[ppml] alternative realities

John Curran jcurran at istaff.org
Wed Aug 1 20:02:11 EDT 2007

At 11:46 PM +0000 8/1/07, Paul Vixie wrote:
>scott wrote, answering my "is there policy work to do?" question:
>> Let's say that a legacy /8 holder like MIT decides to start leasing out
>> their IP space to "customers" buying a tunnel, dial-up, or some other
>> similar form of connectivity.  Let's say there is sufficient demand for
>> IP space that they sign up a number of customers, each receiving a /24
>> with their tunnel and announcing it in BGP to their upstreams.  Now
>> let's say this kind of behavior causes the routing table to explode.  If
>> I'm a DFZ operator who is no longer able to handle all these prefixes,
>> my solution is pretty simple: stop accepting /24's carved up out of /8
>> allocations.  Doing so would cause me to send traffic to MIT's customers
>> via the MIT /8.  That in turn would either mean that the traffic would
>> hit MIT's network and then get sent to MIT's customers via their tunnel,
>> or it would hit an intermediate network that was listening to the
>> more-specific /24 announcement from MIT's customers (probably because
>> they're being paid to do so), who would in turn send the traffic along
>> normally.
>> In summary, I'm sure this kind of thing will happen as we exhaust the
>> IPv4 free pool, but I'm not sure it will break things too badly.
>i am less sure that this kind of thing will happen in /8-land.  the actors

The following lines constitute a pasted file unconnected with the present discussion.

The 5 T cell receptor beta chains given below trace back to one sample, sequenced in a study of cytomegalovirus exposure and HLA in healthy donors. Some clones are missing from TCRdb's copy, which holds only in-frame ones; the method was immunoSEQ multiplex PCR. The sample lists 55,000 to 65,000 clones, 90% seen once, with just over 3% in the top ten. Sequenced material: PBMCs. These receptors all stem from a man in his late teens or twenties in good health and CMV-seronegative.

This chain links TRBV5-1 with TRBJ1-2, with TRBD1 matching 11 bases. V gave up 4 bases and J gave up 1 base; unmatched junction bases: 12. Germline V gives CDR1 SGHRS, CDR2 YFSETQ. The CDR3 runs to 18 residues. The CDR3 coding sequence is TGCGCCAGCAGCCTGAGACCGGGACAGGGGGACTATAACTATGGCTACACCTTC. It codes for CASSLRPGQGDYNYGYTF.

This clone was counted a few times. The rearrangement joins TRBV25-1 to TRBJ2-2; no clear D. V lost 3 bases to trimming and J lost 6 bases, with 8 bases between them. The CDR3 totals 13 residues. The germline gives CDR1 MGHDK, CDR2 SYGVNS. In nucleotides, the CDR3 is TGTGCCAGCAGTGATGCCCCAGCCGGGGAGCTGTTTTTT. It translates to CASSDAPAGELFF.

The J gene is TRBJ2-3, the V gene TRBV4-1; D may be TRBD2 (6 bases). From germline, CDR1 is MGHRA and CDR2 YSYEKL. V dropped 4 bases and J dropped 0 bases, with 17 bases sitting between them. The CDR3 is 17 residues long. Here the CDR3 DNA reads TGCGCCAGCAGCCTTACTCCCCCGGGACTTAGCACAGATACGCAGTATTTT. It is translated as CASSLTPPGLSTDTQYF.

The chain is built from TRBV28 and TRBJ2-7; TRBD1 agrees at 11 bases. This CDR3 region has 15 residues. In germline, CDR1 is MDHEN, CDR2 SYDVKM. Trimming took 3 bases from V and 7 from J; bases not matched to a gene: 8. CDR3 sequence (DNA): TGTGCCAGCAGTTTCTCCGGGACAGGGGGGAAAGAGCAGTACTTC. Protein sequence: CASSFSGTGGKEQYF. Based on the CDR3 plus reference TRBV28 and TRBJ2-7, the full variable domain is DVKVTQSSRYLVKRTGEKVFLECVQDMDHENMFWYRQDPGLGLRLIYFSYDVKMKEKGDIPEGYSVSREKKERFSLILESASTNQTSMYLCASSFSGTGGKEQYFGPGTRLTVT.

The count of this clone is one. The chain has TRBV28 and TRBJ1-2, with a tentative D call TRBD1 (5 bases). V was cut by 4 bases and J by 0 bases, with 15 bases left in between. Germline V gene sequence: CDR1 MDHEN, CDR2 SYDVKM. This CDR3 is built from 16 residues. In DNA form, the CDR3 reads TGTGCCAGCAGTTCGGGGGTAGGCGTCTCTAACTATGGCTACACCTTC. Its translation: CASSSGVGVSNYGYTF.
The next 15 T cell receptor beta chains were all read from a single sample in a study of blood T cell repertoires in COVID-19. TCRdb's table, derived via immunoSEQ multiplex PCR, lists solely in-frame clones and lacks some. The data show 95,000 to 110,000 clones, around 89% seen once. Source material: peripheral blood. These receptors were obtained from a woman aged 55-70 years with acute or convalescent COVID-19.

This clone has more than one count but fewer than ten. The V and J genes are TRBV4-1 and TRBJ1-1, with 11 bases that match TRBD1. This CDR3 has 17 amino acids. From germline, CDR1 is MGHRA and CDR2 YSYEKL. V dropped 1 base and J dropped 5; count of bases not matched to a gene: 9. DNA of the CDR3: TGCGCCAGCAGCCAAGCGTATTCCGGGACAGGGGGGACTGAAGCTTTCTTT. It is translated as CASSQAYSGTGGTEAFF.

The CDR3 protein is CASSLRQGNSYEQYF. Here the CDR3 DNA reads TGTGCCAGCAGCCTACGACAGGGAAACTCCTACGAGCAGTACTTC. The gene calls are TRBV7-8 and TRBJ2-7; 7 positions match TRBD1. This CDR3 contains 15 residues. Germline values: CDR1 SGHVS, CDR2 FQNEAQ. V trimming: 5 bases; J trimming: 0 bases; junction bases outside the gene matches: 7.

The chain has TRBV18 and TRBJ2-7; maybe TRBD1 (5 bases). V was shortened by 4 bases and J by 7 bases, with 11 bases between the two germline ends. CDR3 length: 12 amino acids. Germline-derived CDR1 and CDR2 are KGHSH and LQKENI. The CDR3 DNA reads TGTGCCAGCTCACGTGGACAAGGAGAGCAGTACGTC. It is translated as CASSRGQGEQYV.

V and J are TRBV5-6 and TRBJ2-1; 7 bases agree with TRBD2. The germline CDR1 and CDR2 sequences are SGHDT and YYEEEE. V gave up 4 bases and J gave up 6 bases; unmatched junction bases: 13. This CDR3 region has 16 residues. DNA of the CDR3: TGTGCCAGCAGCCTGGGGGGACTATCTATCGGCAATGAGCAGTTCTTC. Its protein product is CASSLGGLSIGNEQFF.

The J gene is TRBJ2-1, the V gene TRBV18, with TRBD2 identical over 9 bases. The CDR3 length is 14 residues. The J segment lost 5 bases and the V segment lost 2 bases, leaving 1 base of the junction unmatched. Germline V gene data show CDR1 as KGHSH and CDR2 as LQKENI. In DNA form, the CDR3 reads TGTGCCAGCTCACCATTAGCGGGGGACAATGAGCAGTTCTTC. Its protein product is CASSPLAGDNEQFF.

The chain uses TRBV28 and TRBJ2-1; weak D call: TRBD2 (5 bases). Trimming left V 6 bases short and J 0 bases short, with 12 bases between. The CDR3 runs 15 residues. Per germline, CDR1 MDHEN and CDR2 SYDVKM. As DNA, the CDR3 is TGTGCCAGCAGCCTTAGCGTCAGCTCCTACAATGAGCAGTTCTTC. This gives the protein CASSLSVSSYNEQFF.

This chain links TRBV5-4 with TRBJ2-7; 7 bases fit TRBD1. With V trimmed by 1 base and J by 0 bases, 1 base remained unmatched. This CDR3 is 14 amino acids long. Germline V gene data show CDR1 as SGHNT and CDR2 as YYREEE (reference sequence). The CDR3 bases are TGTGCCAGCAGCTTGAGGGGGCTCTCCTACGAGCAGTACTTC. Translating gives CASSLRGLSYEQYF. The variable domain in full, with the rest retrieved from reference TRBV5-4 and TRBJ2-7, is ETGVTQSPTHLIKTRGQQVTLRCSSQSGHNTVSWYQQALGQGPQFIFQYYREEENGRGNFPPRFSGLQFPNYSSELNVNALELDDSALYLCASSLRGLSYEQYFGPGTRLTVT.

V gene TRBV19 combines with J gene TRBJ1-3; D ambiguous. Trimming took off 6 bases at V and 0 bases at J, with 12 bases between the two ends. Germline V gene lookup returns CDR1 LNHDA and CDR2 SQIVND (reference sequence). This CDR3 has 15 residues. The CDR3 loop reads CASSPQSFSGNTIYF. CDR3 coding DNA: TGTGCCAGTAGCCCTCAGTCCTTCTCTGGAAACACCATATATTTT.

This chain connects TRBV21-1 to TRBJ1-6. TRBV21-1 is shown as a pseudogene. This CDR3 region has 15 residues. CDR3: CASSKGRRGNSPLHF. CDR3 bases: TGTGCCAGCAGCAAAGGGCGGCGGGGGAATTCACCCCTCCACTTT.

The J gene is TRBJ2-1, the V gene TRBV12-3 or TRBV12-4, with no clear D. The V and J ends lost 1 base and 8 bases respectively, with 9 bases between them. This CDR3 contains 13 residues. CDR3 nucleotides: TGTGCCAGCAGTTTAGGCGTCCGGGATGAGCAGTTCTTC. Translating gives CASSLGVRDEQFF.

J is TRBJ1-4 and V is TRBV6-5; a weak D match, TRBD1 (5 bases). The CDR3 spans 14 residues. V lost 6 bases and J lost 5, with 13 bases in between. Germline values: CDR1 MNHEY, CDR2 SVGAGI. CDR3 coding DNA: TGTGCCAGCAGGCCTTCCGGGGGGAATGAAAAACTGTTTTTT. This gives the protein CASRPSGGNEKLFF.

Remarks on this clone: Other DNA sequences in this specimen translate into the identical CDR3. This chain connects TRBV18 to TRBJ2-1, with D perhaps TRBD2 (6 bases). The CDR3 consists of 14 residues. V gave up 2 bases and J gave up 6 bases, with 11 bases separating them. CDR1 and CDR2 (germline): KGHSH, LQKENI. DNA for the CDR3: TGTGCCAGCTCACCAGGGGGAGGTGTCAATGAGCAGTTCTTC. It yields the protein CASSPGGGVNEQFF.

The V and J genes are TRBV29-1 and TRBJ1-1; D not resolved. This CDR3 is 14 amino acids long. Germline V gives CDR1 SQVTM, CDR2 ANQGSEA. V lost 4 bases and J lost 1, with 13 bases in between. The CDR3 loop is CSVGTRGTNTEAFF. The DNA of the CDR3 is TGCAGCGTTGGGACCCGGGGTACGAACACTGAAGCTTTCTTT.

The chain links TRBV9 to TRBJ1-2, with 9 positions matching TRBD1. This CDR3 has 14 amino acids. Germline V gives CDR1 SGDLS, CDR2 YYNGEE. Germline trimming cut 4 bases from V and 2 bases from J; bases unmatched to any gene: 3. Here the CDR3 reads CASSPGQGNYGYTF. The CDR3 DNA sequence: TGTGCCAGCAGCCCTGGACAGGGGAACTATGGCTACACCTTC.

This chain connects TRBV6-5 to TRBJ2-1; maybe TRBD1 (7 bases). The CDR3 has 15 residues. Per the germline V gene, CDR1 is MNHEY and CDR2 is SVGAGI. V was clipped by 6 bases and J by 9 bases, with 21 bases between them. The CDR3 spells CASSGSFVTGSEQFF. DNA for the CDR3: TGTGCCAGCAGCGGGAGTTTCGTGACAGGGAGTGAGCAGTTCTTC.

>are too large and too bright and too visible.  in /16-land, where it's much
>harder for you to tell the players without a scorecard, and where scorecards
>could be lawsuit magnets, it could be prevalent.  if it happens often enough
>using enough different /16's then you might have trouble figuring out what
>to filter, especially if it changes every day, and the list gets long.  are
>you prepared to say that this problem will be self-correcting and that the
>routing system will remain stable under that sort of growth?  i'm not.  i'm
>also not sure what to do about it.  but someone who thinks it would be bad
>should try to propose some policy to make it better, i'd like to read that.

Just to be clear (and speaking purely as Internet denizen), it's quite
possible that Big-space-holder will simply claim that they're an ISP
with an innovative business plan, and that would be accurate
depending on the specific definition of ISP being used.

Desirability judgements aside, it seems to be a good assessment of
what some network-connected sites would explore as an option...

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